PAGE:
# Fraction, Decimal, Percentage and Ratio – “खरिदार विशेष”

Fractions, decimals, percentages, and ratios are fundamental mathematical concepts that are used to represent and compare parts of a whole or proportions. Here’s an explanation of each of these concepts:

**1. Fraction:**

– A fraction represents a part of a whole. It consists of two numbers: a numerator and a denominator, separated by a horizontal line or a slash. The numerator represents the part you have, while the denominator represents the total number of equal parts the whole is divided into.

– Fraction example: 3/4, where 3 is the numerator (part you have) and 4 is the denominator (total parts). It means you have 3 out of 4 equal parts.

**2. Decimal:**

– A decimal is a way to represent fractions and real numbers using a base-10 numbering system. In a decimal, the whole is divided into powers of 10, and each place value is a multiple of a power of 10.

– Decimal example: 0.75, where the whole is divided into tenths (0.1), and 0.75 represents 75 hundredths or 75/100.

**3. Percentage:**

– A percentage is a way to represent a fraction as a portion of 100. Percentages are often denoted using the “%” symbol.

– Percentage example: 75%, which is equivalent to the fraction 75/100 or the decimal 0.75. It represents 75 parts per 100, which is the same as 75 hundredths.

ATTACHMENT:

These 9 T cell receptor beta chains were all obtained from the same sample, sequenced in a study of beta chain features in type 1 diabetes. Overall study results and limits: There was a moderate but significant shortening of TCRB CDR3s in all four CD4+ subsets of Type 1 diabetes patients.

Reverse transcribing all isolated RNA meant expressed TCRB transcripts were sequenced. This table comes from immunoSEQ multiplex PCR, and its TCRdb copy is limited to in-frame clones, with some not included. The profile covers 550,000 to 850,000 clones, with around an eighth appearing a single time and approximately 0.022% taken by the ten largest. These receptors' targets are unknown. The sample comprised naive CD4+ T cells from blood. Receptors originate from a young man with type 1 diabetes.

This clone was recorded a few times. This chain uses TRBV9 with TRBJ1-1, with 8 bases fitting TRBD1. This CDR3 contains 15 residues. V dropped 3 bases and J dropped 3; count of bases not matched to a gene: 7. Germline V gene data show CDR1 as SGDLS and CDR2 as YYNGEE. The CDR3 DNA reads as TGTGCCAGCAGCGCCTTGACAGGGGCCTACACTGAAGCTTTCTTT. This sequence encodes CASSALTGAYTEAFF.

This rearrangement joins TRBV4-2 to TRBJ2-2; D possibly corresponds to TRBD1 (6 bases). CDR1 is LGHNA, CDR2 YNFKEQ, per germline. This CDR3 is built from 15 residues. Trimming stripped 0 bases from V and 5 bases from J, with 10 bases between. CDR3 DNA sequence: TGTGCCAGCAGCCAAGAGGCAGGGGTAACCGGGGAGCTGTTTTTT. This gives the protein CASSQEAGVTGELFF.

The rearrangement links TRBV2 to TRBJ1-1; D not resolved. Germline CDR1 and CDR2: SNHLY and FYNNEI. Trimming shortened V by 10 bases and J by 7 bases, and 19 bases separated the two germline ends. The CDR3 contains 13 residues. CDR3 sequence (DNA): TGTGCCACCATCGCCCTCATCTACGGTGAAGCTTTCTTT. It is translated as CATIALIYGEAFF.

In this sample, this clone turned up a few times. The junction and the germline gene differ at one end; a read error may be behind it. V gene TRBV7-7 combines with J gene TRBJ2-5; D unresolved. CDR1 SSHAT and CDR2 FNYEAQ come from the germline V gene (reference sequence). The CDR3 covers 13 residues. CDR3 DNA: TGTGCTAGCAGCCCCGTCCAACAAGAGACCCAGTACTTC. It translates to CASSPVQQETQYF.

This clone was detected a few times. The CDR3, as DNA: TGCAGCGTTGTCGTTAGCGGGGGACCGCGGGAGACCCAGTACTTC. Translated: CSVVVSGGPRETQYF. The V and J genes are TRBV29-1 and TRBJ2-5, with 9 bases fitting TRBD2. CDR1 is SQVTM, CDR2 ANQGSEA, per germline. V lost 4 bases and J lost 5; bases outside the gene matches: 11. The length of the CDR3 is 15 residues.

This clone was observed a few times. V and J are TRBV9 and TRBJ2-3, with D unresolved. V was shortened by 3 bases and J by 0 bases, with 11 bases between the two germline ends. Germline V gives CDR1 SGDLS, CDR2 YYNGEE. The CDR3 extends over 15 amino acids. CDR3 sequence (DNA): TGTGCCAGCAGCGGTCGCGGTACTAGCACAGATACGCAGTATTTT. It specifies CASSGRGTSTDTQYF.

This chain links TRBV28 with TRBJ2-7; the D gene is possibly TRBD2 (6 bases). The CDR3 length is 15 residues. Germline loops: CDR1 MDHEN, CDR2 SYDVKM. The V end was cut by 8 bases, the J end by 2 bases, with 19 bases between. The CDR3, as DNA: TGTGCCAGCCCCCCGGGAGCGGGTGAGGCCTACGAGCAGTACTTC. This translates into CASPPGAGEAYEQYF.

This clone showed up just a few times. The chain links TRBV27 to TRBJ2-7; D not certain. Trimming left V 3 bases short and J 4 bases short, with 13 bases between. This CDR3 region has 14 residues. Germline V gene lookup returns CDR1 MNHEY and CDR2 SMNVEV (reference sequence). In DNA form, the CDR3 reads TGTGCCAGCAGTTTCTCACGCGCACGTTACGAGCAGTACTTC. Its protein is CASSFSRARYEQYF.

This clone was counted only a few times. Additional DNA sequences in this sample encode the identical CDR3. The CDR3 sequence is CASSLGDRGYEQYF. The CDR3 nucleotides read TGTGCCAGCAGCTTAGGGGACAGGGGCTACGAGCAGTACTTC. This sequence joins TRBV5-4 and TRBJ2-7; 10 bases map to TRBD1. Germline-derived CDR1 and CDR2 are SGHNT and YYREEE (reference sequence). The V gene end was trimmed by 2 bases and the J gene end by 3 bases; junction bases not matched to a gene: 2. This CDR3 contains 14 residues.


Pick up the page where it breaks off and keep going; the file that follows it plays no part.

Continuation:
**4. Ratio:**

– A ratio is a way of comparing two quantities by expressing their relationship as a fraction, often without simplifying it to its simplest form. Ratios are used to compare quantities, often in the context of proportions or relationships between values.

– Ratio example: 2:5, which means that for every 2 of one thing, there are 5 of another. Ratios can be used to compare any two quantities, such as ingredients in a recipe or sides of a rectangle.

To summarize, fractions represent parts of a whole, decimals are a base-10 representation of fractions and real numbers, percentages express parts of 100 as a way to make comparisons, and ratios are used to compare two quantities often without simplifying to their simplest form. These concepts are essential in mathematics and are frequently used in various real-world applications, from cooking to finance to scientific calculations.